Home repossessions at record low
The number of homes being repossessed has fallen to its lowest level since records began in 2008, banks and building societies have reported.
Some 7,200 families sunk into such severe mortgage debt that they lost their home during the third quarter of this year, marking the lowest quarterly figure recorded by the Council of Mortgage Lenders (CML) and a 5.3% drop on the previous three months.
The CML said that overall, there are likely to be fewer than 30,000 repossessions this year, which is 5,000 less than it had forecast at the start of the year and would put the annual number at its lowest level since 2007.
CML director general Paul Smee welcomed the figures, but also cautioned that it "makes sense" for home owners to think now about how they will cope with higher mortgage payments as and when interest rates rise.
The CML said that in the light of the better-than-expected figures, it also plans to revise down its previous prediction that there would be 37,000 repossessions for 2014 when its next housing market forecasts are published next month.
The number of borrowers who are behind with their mortgage payments also fell back to its lowest levels since summer 2008.
A total of 149,400 mortgages in the UK, representing 1.33% of lenders' mortgage stock, had arrears equivalent to more than 2.5% of their mortgage balance at the end of the third quarter.
This latest quarterly arrears total shows that almost 10,000 fewer mortgages are in arrears compared with the same three-month period last year.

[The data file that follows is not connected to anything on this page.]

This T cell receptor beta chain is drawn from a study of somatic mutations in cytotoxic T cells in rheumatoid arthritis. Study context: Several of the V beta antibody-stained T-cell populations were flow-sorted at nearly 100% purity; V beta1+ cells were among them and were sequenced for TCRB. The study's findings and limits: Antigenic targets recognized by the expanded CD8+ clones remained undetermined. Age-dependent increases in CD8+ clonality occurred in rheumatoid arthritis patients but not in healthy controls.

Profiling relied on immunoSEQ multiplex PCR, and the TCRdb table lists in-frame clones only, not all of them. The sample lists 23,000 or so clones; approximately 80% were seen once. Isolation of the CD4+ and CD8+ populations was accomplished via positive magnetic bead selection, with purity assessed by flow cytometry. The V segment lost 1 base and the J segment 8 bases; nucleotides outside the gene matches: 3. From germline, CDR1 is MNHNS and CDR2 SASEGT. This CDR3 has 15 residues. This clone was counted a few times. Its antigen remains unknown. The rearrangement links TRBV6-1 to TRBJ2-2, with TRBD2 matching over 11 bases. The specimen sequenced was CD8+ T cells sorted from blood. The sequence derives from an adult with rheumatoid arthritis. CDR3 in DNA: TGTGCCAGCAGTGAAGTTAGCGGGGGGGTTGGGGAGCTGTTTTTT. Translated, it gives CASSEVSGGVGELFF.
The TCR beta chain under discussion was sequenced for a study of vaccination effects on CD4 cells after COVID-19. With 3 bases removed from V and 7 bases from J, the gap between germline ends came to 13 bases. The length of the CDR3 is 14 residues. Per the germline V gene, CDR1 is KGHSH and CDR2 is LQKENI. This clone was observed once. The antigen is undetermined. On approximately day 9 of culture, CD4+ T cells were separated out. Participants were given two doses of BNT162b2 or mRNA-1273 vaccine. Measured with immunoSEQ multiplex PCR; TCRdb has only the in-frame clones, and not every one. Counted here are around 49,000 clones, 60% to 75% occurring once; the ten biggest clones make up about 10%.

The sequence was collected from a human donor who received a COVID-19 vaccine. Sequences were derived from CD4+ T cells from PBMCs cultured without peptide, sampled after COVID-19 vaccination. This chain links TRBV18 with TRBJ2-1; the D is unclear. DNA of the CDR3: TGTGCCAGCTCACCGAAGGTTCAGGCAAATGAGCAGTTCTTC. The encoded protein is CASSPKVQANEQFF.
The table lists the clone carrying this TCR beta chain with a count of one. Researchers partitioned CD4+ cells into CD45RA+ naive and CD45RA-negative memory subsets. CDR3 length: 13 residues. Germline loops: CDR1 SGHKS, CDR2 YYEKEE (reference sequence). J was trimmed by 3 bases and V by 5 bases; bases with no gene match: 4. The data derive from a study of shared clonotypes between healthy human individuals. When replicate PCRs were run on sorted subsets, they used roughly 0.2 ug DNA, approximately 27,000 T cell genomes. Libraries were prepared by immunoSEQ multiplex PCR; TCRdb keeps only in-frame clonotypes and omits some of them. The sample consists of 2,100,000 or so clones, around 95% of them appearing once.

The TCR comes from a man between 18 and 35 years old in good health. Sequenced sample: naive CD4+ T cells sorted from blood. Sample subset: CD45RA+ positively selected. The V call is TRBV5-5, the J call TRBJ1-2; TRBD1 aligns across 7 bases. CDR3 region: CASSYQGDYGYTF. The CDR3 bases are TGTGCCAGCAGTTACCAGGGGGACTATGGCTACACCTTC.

The number of households struggling with severe arrears of over 10% of the balance is also on a downward path, dropping by 600 on the previous quarter to 29,200, which is the lowest figure since winter 2012.
Ultra-low interest rates and Government schemes such as Funding for Lending and Help to Buy have helped to keep mortgage payments relatively affordable despite other pressures from soaring fuel bills and stagnating wages.
Recent figures released by the Bank of England showed that the typical interest rate taken out by borrowers on new mortgages in the second quarter of this year dropped to a new low of 3.47%.
But fresh concerns have been raised about how long borrowers will be able to continue benefiting from these low mortgage payments after a report by the Bank of England suggested that an earlier-than-expected rise in interest rates could be on the horizon.
CML director general Paul Smee said: "The continued reduction in payment difficulties is obviously very welcome.
"Anyone who does face the prospect of difficulty can be reassured that repossession really is a last resort. By talking to their lender as soon as possible, most can resolve their temporary problems, without the lender resorting to repossession.
"It also makes sense for people to think ahead now to how they will manage their finances to cope with higher interest rates, and higher mortgage payments, as and when rates rise in the future."